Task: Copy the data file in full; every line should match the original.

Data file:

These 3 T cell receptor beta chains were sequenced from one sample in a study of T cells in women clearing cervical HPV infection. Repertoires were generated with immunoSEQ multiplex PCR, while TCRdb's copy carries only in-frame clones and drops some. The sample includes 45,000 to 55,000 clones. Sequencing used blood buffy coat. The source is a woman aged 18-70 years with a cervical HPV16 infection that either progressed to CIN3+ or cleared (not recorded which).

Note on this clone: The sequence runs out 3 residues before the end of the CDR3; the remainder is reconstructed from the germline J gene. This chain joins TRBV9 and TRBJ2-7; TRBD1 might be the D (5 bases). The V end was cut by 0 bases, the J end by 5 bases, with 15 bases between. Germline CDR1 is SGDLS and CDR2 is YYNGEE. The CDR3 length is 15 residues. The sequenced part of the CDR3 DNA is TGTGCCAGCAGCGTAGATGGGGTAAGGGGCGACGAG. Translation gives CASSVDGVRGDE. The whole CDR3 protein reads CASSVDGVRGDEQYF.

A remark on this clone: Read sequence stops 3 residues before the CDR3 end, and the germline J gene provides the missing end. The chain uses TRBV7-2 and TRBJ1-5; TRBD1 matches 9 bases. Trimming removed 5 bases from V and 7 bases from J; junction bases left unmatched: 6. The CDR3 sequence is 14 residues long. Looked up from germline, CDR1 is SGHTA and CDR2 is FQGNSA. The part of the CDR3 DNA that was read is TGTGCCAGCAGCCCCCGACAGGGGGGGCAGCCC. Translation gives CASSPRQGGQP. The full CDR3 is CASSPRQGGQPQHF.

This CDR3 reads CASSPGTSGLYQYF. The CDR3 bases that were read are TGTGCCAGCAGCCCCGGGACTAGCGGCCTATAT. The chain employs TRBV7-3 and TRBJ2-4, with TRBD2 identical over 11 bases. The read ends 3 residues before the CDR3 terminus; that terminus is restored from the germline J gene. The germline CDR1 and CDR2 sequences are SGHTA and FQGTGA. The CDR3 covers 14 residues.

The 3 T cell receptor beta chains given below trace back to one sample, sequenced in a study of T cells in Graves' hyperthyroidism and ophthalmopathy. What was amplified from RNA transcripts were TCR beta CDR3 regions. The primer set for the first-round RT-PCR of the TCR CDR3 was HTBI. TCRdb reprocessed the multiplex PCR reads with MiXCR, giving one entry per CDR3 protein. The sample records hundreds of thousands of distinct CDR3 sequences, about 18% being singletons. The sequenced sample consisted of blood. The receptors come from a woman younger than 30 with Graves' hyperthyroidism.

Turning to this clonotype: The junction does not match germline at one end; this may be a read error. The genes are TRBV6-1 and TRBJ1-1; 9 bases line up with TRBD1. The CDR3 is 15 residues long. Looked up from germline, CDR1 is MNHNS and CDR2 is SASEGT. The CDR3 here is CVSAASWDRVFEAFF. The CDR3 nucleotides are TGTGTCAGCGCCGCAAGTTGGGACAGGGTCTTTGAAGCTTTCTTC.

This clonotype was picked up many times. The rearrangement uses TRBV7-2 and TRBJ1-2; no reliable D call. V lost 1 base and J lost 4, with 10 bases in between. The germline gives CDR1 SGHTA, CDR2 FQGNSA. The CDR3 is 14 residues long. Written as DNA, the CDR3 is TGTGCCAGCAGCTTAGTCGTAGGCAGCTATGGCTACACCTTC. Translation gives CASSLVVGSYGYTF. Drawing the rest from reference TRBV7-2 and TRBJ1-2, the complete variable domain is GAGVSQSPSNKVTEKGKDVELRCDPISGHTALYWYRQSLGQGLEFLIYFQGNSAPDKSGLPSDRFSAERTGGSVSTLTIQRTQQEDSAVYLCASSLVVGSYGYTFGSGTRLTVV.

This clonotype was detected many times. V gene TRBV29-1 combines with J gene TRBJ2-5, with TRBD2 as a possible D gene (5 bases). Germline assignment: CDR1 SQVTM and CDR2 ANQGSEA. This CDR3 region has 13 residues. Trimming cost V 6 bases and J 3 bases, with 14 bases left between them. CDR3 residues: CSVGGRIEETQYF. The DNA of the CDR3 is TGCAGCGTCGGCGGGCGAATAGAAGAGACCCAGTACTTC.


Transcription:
These 3 T cell receptor beta chains were sequenced from one sample in a study of T cells in women clearing cervical HPV infection. Repertoires were generated with immunoSEQ multiplex PCR, while TCRdb's copy carries only in-frame clones and drops some. The sample includes 45,000 to 55,000 clones. Sequencing used blood buffy coat. The source is a woman aged 18-70 years with a cervical HPV16 infection that either progressed to CIN3+ or cleared (not recorded which).

Note on this clone: The sequence runs out 3 residues before the end of the CDR3; the remainder is reconstructed from the germline J gene. This chain joins TRBV9 and TRBJ2-7; TRBD1 might be the D (5 bases). The V end was cut by 0 bases, the J end by 5 bases, with 15 bases between. Germline CDR1 is SGDLS and CDR2 is YYNGEE. The CDR3 length is 15 residues. The sequenced part of the CDR3 DNA is TGTGCCAGCAGCGTAGATGGGGTAAGGGGCGACGAG. Translation gives CASSVDGVRGDE. The whole CDR3 protein reads CASSVDGVRGDEQYF.

A remark on this clone: Read sequence stops 3 residues before the CDR3 end, and the germline J gene provides the missing end. The chain uses TRBV7-2 and TRBJ1-5; TRBD1 matches 9 bases. Trimming removed 5 bases from V and 7 bases from J; junction bases left unmatched: 6. The CDR3 sequence is 14 residues long. Looked up from germline, CDR1 is SGHTA and CDR2 is FQGNSA. The part of the CDR3 DNA that was read is TGTGCCAGCAGCCCCCGACAGGGGGGGCAGCCC. Translation gives CASSPRQGGQP. The full CDR3 is CASSPRQGGQPQHF.

This CDR3 reads CASSPGTSGLYQYF. The CDR3 bases that were read are TGTGCCAGCAGCCCCGGGACTAGCGGCCTATAT. The chain employs TRBV7-3 and TRBJ2-4, with TRBD2 identical over 11 bases. The read ends 3 residues before the CDR3 terminus; that terminus is restored from the germline J gene. The germline CDR1 and CDR2 sequences are SGHTA and FQGTGA. The CDR3 covers 14 residues.

The 3 T cell receptor beta chains given below trace back to one sample, sequenced in a study of T cells in Graves' hyperthyroidism and ophthalmopathy. What was amplified from RNA transcripts were TCR beta CDR3 regions. The primer set for the first-round RT-PCR of the TCR CDR3 was HTBI. TCRdb reprocessed the multiplex PCR reads with MiXCR, giving one entry per CDR3 protein. The sample records hundreds of thousands of distinct CDR3 sequences, about 18% being singletons. The sequenced sample consisted of blood. The receptors come from a woman younger than 30 with Graves' hyperthyroidism.

Turning to this clonotype: The junction does not match germline at one end; this may be a read error. The genes are TRBV6-1 and TRBJ1-1; 9 bases line up with TRBD1. The CDR3 is 15 residues long. Looked up from germline, CDR1 is MNHNS and CDR2 is SASEGT. The CDR3 here is CVSAASWDRVFEAFF. The CDR3 nucleotides are TGTGTCAGCGCCGCAAGTTGGGACAGGGTCTTTGAAGCTTTCTTC.

This clonotype was picked up many times. The rearrangement uses TRBV7-2 and TRBJ1-2; no reliable D call. V lost 1 base and J lost 4, with 10 bases in between. The germline gives CDR1 SGHTA, CDR2 FQGNSA. The CDR3 is 14 residues long. Written as DNA, the CDR3 is TGTGCCAGCAGCTTAGTCGTAGGCAGCTATGGCTACACCTTC. Translation gives CASSLVVGSYGYTF. Drawing the rest from reference TRBV7-2 and TRBJ1-2, the complete variable domain is GAGVSQSPSNKVTEKGKDVELRCDPISGHTALYWYRQSLGQGLEFLIYFQGNSAPDKSGLPSDRFSAERTGGSVSTLTIQRTQQEDSAVYLCASSLVVGSYGYTFGSGTRLTVV.

This clonotype was detected many times. V gene TRBV29-1 combines with J gene TRBJ2-5, with TRBD2 as a possible D gene (5 bases). Germline assignment: CDR1 SQVTM and CDR2 ANQGSEA. This CDR3 region has 13 residues. Trimming cost V 6 bases and J 3 bases, with 14 bases left between them. CDR3 residues: CSVGGRIEETQYF. The DNA of the CDR3 is TGCAGCGTCGGCGGGCGAATAGAAGAGACCCAGTACTTC.